Frequently Asked Questions

We are the project manager on an NEC3 Engineering and Construction Contract (ECC) Option A (priced contract with activity schedule). Preliminaries have been spread as a monthly activities and named management costs for month 1, 2, 3 and so on. A number of compensation events have delayed the progress of the works and these have been implemented in accordance with the contract. However, the activity schedule has not been updated by the contractor when requested to do so. As a result, the monthly management costs no longer correlate with the other listed activities as originally planned. Also, we have no detail of what is included within each of these activities. For assessing the price for work done to date, how do we assess these activities?
Preliminaries derive from the rules associated with compiling a bill of quantities, but that is not so relevant when using an activity schedule. We usually advise that an activity schedule should be a list of physical work activities, such as building a wall or testing a drain, and all the costs associated with preliminaries should be spread within these activities. However, since this is the contract entered into by both parties, you and the contractor will just have to deal with it.

It is important to note that each compensation event is assessed based upon the effect it is forecast to have upon the defined cost of the works plus fee (clause 63.1) and upon the date for planned completion shown on the accepted programme (clause 63.3). Therefore, if a compensation event is forecast to cause delay, the defined cost of that delay, including any increase of the defined cost of preliminaries, will be included in the assessment for that compensation event. That will be how the contractor will recover the increased costs of managing the works for a longer period. How that is put into the activity schedule is up to the contractor in the first place, but subject either to your agreement or decision on the value of that compensation event as arrived at using the processes and rules set out in clauses 62 to 65. We are not sure what updating you expect the contractor to carry out to the activity schedule.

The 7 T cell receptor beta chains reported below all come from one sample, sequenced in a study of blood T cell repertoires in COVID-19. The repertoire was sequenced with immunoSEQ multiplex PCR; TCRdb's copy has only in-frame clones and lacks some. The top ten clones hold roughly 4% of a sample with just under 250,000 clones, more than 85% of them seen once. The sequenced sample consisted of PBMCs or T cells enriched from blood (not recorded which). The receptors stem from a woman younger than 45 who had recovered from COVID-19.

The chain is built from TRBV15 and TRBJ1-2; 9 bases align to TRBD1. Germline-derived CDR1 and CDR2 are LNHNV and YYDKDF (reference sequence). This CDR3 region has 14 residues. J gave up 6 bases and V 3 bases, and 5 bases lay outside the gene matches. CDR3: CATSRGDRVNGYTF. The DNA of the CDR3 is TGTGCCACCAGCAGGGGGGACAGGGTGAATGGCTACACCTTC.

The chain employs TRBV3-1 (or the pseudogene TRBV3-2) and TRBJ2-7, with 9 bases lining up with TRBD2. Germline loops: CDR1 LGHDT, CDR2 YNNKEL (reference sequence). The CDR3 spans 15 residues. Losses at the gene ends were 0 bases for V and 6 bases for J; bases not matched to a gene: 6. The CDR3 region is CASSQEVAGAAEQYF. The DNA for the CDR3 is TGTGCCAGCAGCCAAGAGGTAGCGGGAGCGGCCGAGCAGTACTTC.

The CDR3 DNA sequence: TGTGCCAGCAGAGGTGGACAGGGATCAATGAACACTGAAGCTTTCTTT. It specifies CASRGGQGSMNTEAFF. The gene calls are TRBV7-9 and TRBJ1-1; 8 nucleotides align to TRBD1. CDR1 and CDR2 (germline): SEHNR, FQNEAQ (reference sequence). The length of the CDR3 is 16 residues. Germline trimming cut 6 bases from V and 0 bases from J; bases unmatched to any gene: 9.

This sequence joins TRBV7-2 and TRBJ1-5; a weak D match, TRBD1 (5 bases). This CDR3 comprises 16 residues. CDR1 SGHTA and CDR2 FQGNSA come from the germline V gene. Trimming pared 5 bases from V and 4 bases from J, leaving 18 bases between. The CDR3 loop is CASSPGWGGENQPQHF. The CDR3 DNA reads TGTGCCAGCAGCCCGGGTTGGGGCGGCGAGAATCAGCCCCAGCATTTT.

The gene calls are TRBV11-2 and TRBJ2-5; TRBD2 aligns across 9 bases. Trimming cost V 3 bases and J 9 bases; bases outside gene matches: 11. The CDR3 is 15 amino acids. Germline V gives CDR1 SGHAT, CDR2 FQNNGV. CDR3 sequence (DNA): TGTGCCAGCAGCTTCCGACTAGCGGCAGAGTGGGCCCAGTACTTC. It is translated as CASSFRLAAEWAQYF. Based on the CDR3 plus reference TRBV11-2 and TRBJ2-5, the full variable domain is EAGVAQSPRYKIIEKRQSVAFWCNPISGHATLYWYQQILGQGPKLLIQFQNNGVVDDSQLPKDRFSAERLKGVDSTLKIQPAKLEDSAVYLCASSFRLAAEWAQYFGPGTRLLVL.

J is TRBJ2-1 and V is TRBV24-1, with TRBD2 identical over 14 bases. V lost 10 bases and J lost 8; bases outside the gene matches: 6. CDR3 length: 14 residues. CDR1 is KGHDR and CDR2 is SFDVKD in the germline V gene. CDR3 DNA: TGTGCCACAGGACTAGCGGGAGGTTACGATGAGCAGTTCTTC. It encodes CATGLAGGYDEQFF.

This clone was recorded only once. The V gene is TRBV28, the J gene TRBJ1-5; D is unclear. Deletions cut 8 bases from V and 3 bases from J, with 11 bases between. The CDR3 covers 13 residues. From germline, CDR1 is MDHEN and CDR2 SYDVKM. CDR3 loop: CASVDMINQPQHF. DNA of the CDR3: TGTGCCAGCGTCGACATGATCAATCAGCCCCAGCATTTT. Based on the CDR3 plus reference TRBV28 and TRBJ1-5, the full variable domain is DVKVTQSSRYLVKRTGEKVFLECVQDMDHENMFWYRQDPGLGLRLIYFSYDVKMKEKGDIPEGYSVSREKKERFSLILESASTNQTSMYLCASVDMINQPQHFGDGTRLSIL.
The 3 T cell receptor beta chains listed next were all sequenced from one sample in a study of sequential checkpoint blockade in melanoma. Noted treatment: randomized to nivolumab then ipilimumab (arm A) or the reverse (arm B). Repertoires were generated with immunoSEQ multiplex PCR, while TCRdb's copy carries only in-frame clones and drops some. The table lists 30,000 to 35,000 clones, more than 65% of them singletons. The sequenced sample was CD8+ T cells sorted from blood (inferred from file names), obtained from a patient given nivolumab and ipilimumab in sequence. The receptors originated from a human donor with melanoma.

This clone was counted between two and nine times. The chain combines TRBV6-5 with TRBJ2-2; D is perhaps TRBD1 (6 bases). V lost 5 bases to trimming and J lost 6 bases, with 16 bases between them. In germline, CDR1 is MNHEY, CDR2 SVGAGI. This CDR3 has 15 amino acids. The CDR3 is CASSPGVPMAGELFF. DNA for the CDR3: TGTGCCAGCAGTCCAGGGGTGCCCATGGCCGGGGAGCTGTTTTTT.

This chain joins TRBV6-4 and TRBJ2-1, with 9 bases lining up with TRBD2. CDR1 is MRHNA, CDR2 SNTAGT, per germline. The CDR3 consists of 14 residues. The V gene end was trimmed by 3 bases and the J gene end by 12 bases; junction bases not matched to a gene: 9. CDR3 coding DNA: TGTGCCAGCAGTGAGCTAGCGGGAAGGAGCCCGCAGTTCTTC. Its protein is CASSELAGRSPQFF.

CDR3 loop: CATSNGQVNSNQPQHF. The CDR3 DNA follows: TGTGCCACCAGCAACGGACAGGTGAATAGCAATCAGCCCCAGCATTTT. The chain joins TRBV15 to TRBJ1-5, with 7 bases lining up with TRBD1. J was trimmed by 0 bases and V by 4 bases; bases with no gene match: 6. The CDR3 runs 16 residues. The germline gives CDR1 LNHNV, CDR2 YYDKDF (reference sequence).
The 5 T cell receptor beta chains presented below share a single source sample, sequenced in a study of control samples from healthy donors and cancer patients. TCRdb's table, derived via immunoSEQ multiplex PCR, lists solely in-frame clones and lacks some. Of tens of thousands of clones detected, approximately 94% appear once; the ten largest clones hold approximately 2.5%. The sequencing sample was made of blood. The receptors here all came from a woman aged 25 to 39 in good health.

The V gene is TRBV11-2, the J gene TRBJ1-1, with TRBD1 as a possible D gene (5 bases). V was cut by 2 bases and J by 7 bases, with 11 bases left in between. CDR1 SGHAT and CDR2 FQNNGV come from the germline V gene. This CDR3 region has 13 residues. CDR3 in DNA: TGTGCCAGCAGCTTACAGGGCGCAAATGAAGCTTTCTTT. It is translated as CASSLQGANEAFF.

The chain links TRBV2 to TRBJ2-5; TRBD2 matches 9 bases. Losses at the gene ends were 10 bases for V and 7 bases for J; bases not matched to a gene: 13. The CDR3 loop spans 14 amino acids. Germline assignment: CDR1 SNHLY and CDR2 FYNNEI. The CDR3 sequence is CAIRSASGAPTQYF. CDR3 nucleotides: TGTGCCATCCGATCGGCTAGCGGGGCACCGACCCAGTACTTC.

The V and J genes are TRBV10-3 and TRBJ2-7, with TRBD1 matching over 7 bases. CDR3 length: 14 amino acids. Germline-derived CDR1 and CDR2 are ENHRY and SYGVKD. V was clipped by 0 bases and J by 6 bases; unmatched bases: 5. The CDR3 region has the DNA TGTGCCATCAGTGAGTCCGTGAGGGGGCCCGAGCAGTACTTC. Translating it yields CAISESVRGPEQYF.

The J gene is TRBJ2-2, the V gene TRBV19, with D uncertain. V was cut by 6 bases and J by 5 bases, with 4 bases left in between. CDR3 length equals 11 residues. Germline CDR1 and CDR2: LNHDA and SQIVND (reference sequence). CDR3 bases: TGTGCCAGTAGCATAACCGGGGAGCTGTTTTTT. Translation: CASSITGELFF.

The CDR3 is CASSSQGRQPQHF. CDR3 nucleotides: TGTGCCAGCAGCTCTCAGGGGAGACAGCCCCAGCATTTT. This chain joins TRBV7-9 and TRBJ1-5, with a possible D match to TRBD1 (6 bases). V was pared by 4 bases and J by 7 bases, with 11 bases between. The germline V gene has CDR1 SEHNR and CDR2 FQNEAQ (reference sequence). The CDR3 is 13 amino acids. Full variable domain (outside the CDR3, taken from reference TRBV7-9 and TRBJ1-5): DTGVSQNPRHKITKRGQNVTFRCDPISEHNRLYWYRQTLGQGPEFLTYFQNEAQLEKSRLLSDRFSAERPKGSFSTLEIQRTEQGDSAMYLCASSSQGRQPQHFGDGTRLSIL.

In reality, such updating will occur mainly when compensation events are implemented (see clauses 63.12, 65.1 and 65.4). But that will not effect the existing activities, including those you have for monthly preliminaries. Therefore, our view is that each preliminaries activity is paid each month as an activity which is complete and that will carry on until the original number of months have been paid for. At that point no further payments should be made under that activity. Instead, the contractor will recover its increased preliminaries through the changes in the activity schedule. If a new activity is inserted by simply saying ‘compensation event number xyz’, the contractor will be paid when the work of that compensation event is completed. That will be acceptable for minor compensation events, but major ones will usually have a mini activity schedule to themselves. How that is done is usually decided by you and the contractor discussing and agreeing such matters, as part of the assessment of each compensation event.

It is also important to note that the assessing of compensation events is not something that is left to the end of the work. Both you and the contractor are obliged to assess these within the timescales set out in clauses 61 to 65, which are set in terms of weeks, not months or years. If these assessments happen late without any payment being made on account during the period, the employer will have to pay a large amount of interest for these compensation events, see clause 51.3.

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